Senior Military Official A: I can't because I wasn't there making the decisions, but I know that was the decision process. I'm not sure, I can give you a specific target example. But it could have raised any of the targets as long as it was in an area in which there was no chance of any other damage except to that target. That would be one of low collateral damage, and one in which they would have had a high likelihood of using the iron bombs against.

Obviously, even if it was out in an area in which there was low risk of collateral damage, but it was a high priority target, we probably used a precision weapon against it. I'm not saying all those that had low collateral damage risk we used iron bombs against.

Another factor, another number which might be of interest to you is the number of rounds of ammunition out of guns that was expended. Over 10,000 rounds of 30mm, 40mm, and 105mm were expended in this operation. Most of the 30mm, of course, comes out of the A-10, the 40 and 105 out of the AC-130. I'll talk to you on AC-130 operations here in just a minute.

Q: Can you give us some of the PGM that has been used so far?

Senior Military Official A: Yeah. The majority of the PGMs that have been dropped have been the laser-guided two thousand pound weapon. Some other drops have been of one thousand pound laser-guided weapons. There were a few Mavericks fired. So that's the... Those are the basic... If I just limited it to those three, I'd probably have 90 percent of the PGMs that were released.

Q: ...targeting the...

Senior Military Official A: Hang on just a minute. Let me get through this, and then I'll get to all of your questions on various pieces here or we'll get off in questions and answers and I won't get to finish my little piece here.

Let me talk just a second about AC-130s because I know there have been questions about that. Where have they flown? What have they been doing? There's tremendous value in the AC-130 and it's flown very heavily in this operation. Obviously, we fly the aircraft at night because it's a big airplane, could be easily seen. While it has some very, very good capabilities against surface-to-air missiles that are infrared seekers such as the MANPADS that you see fired, it has good capabilities against that. It does not have capabilities against the radar-guided missile. So we have to fly it in an area in which we are sure there are no radar-guided missiles.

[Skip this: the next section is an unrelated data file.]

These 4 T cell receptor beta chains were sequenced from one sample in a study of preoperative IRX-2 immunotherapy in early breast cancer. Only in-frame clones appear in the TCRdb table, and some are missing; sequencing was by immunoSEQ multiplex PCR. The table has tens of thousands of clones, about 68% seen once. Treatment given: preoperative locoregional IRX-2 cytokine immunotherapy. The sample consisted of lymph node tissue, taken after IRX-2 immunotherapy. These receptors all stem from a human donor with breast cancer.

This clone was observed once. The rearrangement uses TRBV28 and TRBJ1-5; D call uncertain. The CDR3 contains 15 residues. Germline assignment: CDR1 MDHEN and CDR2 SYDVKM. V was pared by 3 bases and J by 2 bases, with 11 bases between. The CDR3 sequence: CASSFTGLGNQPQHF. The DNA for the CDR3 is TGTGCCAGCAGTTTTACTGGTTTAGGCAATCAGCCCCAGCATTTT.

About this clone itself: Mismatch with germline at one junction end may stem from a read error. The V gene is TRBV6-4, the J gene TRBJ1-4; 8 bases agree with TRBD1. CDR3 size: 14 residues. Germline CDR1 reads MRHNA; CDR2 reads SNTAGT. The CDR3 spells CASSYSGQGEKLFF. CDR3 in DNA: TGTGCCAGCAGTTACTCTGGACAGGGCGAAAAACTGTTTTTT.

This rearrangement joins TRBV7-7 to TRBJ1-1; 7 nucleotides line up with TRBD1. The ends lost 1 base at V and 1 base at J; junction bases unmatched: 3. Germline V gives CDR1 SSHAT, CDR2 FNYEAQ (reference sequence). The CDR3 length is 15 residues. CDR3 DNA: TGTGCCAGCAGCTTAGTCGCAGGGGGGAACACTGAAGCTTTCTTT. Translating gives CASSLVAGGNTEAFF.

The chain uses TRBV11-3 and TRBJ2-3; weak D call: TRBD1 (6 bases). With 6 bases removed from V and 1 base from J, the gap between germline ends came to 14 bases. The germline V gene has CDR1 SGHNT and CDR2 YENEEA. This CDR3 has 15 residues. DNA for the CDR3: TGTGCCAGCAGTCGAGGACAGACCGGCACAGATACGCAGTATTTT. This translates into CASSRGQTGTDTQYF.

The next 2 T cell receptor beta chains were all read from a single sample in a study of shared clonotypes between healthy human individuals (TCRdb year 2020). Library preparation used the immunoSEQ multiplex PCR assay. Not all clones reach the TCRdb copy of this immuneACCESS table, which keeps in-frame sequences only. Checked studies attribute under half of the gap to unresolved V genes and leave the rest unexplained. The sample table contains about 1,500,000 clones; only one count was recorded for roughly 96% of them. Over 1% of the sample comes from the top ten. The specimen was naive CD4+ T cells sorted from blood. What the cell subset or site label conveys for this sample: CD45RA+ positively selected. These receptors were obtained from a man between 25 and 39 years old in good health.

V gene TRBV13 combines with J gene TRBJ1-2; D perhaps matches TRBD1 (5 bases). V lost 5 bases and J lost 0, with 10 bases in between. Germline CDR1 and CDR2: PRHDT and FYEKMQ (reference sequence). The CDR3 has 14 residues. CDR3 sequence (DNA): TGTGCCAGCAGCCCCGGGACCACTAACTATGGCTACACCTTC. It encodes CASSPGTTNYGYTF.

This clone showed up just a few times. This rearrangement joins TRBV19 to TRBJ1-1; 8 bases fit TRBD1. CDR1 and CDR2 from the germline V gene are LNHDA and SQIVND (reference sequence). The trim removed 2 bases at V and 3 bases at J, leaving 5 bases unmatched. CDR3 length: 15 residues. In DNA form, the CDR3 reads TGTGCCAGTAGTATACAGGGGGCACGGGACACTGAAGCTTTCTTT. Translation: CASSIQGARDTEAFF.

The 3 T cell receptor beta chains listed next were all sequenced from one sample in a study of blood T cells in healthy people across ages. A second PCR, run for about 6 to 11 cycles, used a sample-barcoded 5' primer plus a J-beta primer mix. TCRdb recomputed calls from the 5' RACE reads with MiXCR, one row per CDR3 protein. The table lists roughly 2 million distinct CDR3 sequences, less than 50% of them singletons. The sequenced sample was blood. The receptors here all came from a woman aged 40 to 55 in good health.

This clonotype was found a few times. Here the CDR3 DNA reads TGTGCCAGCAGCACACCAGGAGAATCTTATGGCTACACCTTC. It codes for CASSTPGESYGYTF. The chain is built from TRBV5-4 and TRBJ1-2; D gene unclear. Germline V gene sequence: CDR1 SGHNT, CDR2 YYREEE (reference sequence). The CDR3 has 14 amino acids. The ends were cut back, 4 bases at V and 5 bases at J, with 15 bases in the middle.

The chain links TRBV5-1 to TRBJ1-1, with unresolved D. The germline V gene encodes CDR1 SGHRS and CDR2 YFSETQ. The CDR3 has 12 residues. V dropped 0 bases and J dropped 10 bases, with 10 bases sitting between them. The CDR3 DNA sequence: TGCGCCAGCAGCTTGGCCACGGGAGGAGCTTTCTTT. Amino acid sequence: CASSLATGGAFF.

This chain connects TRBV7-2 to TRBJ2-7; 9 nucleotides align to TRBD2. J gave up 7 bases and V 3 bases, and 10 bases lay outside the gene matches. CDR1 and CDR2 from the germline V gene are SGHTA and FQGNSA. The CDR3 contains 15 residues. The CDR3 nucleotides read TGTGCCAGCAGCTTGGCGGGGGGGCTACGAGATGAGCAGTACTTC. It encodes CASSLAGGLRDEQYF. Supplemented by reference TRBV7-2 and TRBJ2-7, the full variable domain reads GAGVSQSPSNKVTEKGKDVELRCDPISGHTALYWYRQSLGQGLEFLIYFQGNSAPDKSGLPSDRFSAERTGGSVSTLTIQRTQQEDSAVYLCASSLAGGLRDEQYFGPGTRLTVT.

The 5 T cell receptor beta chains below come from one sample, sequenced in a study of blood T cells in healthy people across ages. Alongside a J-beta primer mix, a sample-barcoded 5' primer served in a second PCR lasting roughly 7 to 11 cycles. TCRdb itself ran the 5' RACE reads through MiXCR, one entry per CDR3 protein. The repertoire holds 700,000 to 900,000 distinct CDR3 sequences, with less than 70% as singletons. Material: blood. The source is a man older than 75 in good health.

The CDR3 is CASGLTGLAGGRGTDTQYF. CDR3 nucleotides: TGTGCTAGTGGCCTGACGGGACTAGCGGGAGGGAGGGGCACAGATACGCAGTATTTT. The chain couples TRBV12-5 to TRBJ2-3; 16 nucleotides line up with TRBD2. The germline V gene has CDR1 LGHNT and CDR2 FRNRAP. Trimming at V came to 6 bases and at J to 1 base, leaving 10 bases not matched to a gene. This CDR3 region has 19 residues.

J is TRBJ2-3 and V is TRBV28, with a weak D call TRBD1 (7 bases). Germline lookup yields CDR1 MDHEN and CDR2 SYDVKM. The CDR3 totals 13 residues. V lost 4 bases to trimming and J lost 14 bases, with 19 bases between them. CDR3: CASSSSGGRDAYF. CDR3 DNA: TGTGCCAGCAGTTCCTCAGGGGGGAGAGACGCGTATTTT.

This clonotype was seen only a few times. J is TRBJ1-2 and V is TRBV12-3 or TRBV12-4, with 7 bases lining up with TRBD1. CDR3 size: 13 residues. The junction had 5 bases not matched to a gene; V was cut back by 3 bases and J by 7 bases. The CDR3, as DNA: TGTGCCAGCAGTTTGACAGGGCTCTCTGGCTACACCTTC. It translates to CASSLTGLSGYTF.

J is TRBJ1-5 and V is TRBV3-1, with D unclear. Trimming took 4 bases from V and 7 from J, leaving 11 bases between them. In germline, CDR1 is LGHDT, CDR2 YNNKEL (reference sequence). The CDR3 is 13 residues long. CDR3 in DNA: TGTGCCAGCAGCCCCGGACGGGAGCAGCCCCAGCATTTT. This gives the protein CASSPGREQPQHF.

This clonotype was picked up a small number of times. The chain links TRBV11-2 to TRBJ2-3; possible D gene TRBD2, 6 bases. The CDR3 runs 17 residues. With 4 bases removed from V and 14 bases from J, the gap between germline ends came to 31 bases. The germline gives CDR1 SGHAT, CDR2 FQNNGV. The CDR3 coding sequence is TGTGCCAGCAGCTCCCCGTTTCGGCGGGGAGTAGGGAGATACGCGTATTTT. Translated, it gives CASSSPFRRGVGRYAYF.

But as a result of the fact that the radar-guided missiles were primarily, removed from the eastern side of Bosnia, that's where it flew - primarily around Sarajevo. But it did do some work against some of the IADS targets and some of the command and control targets. For those of you that have ever had a chance to go down and watch this operation down at Hurlburt [Field], it's an incredibly precise capability. Great night vision equipment on board, so it can be used, not only for delivery of the heavy guns that it has on board, but can also be used to look on the ground at night and see things happening. So you can almost say it has, I wouldn't call it a reconnaissance capability, but it has the ability to see things at night very clearly and can be used to report that if necessary, even though that basic system is designed, not for that purpose, but rather for the delivery of the munitions on board the AC-130.